The Getting Published Blues
I attended my fifth Writers League of Texas panel event in as many months on Thursday evening. This was held a week before their 38th Annual Agents & Editors Conference. Although I signed up to volunteer and attend some sessions, currently I am on a wait list. Regular readers know I’m a struggling unpaid blogger and author of a memoir about two years of biking 10,000 miles. But it’s a book in progress with no advance from a publisher. I’d sure like to go, so keep reading and learn how you can help!
I am close to finishing the first draft, but then have to find people to read it and comment, do major revisions, and so on. Basically, there’s still a ton of work before it’s ready to be submitted. There’s a good chance it won’t be accepted, so I may have to self-publish it. That’s why the conference could be a gold mine of contacts and information. At the rate of $519, I’m not able to pay my own way. However, if 50 followers of this blog chipped in $10 each (or 10 followers each gave $50), I could go. Read until the end if you’re interested in that.
Practice Makes Pitch Perfect
The presentation, titled “Practice Makes Pitch Perfect,” was about how to sell your book either in person at the conference, or in what’s called a query letter.
Lance Fitzgerald is VP, Director of Subsidiary Rights at Penguin Random House from New York. He flew in again this year to do an interactive presentation with the WLT Executive Director Becka Oliver on how to pitch your book to an agent or editor. oversees rights sales for 450 books annually. He has over two decades experience in subsidiary rights, having also been Director of Rights for Simon & Schuster and Penguin.
The list of New York Times best-selling authors he has worked with includes Marie Kondo, President Barack Obama and former First Lady Michelle Obama, President George W Bush, Hillary Rodham Clinton, Mary Higgins Clark, Tom Clancy, and Deepak Chopra. So he kinda knows what he’s talking about.
Becka Oliver has her own impressive biography. She has over 16 years of experience working in book publishing. She spent much of her publishing career at Macmillan and Hachette Book Group, licensing domestic and foreign rights on behalf of countless notable authors, including Sandra Brown, Brad Meltzer, Nicholas Sparks, Jon Stewart and the Daily Show, and more. She made the leap from Associate Director of Subsidiary Rights at Grand Central Publishing to Literary Agent, first at Endeavor and then at William Morris Endeavor (WME) after their merger. As a literary agent, Becka represented clients working in both fiction and non-fiction. She’s been head of WLT since 2013.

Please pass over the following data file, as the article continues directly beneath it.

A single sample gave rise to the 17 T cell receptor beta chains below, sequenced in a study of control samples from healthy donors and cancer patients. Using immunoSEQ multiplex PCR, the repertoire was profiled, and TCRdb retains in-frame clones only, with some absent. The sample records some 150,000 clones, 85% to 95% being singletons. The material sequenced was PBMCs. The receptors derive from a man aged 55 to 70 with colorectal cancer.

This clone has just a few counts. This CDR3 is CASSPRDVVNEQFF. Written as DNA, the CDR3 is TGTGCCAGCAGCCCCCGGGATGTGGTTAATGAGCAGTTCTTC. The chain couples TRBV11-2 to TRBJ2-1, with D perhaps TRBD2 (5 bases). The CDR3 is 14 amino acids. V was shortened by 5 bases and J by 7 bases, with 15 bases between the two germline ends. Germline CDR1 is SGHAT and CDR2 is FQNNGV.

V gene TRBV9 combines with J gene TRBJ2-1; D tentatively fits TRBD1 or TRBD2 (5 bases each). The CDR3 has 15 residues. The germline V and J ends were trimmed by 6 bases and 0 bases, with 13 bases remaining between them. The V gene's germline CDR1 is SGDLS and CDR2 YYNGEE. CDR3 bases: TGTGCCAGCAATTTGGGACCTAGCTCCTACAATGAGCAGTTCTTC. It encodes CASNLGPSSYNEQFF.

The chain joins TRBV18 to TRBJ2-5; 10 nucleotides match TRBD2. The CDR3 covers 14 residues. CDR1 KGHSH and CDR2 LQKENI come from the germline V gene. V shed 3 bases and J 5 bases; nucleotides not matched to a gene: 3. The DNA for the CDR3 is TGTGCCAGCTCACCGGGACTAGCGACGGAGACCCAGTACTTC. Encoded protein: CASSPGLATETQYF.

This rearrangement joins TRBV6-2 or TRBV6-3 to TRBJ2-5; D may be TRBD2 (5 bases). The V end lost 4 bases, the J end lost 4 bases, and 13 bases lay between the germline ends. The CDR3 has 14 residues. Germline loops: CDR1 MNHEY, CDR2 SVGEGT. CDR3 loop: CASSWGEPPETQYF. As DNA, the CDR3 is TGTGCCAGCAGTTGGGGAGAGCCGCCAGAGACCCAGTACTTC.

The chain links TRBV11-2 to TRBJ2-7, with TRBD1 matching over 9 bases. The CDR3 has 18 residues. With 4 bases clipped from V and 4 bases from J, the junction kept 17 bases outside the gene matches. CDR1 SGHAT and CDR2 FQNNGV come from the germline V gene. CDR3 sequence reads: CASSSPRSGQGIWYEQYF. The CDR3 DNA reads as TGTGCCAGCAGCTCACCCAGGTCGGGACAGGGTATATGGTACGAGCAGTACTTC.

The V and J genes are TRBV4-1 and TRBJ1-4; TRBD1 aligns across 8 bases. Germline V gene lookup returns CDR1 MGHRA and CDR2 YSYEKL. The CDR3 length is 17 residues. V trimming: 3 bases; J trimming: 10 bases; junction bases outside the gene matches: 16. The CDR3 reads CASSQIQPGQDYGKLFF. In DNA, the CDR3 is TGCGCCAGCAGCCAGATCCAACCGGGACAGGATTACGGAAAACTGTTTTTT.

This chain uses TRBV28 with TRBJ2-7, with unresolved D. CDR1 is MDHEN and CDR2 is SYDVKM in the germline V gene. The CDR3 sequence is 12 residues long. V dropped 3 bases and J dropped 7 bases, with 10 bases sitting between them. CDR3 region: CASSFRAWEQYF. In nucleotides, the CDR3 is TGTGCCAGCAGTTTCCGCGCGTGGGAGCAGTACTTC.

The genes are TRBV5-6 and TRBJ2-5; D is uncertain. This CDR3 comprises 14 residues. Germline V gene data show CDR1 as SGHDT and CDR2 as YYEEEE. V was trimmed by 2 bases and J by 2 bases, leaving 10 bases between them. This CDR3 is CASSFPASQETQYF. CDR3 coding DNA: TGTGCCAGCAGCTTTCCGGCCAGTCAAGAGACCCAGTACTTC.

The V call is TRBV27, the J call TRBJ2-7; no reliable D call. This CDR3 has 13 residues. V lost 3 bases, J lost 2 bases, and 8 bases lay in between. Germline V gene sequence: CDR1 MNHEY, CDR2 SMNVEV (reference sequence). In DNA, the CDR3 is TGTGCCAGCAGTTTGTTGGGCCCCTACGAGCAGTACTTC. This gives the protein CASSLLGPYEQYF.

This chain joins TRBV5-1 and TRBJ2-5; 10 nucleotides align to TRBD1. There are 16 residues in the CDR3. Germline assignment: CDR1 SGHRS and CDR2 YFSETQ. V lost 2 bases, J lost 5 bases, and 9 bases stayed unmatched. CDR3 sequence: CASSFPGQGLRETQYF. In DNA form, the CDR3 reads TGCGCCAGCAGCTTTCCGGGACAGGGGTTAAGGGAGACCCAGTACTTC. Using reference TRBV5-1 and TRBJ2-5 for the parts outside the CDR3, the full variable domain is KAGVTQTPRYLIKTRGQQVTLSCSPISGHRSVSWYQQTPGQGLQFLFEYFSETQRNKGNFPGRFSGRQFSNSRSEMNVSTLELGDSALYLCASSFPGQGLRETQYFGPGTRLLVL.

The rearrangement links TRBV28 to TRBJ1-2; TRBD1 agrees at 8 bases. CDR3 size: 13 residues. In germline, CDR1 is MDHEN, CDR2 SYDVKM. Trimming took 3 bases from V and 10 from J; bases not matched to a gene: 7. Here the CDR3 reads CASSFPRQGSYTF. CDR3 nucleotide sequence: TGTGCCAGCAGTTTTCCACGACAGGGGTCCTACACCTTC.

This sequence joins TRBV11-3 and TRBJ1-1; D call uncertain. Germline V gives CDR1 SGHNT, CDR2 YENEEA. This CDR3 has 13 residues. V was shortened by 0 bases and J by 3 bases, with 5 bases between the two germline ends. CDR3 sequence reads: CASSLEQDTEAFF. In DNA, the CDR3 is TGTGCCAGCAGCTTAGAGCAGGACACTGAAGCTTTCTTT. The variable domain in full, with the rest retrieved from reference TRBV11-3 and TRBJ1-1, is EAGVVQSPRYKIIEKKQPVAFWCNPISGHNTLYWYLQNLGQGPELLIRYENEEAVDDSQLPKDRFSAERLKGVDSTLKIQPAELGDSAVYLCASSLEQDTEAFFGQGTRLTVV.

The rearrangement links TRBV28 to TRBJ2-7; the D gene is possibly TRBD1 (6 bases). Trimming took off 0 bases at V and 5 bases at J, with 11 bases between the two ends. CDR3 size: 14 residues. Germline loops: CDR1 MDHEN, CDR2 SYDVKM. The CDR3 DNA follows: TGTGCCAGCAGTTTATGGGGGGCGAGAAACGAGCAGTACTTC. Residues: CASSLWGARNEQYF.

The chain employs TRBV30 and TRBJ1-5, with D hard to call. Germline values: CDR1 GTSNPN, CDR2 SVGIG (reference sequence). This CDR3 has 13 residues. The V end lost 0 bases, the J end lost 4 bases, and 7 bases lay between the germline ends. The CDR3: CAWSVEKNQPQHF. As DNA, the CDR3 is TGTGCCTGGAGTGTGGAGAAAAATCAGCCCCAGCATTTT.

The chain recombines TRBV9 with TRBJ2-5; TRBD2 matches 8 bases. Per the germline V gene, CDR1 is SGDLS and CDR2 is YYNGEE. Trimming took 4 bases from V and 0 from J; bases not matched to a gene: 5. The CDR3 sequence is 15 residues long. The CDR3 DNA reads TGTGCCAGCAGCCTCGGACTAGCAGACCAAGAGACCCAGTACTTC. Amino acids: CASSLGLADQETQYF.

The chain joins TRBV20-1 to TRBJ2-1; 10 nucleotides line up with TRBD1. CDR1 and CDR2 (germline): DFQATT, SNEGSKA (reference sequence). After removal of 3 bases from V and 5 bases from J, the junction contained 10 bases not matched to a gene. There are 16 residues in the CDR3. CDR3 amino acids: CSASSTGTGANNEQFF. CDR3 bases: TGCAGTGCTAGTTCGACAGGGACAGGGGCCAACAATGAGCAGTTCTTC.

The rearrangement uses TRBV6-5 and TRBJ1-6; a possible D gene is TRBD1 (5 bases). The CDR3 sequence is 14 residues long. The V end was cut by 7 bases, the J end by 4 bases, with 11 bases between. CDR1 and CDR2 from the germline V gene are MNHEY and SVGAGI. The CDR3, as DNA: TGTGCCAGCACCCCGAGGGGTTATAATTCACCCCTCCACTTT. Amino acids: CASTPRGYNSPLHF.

The Four Parts of a Pitch
This is an overview of the notes I took about Lance and Becka’s presentation about the components of a pitch, whether it’s done in writing or in person:
CONNECTION: At a conference, this is already assumed. But in a letter or email, be sure not to waste the agent’s time. Read up in advance what sort of books they represent and are looking for. Listen to them speak on a panel and if you get a chance to talk to them, repeat their words and relate them to your book.
CONTEXT: Know the genre of the agent, as well as yours as the author. This should be place early in the query letter. One should definitely read other books in the genre, but don’t make extreme or lofty comparisons to them, like, “My book the next Harry Potter meets The Incredibles movies.”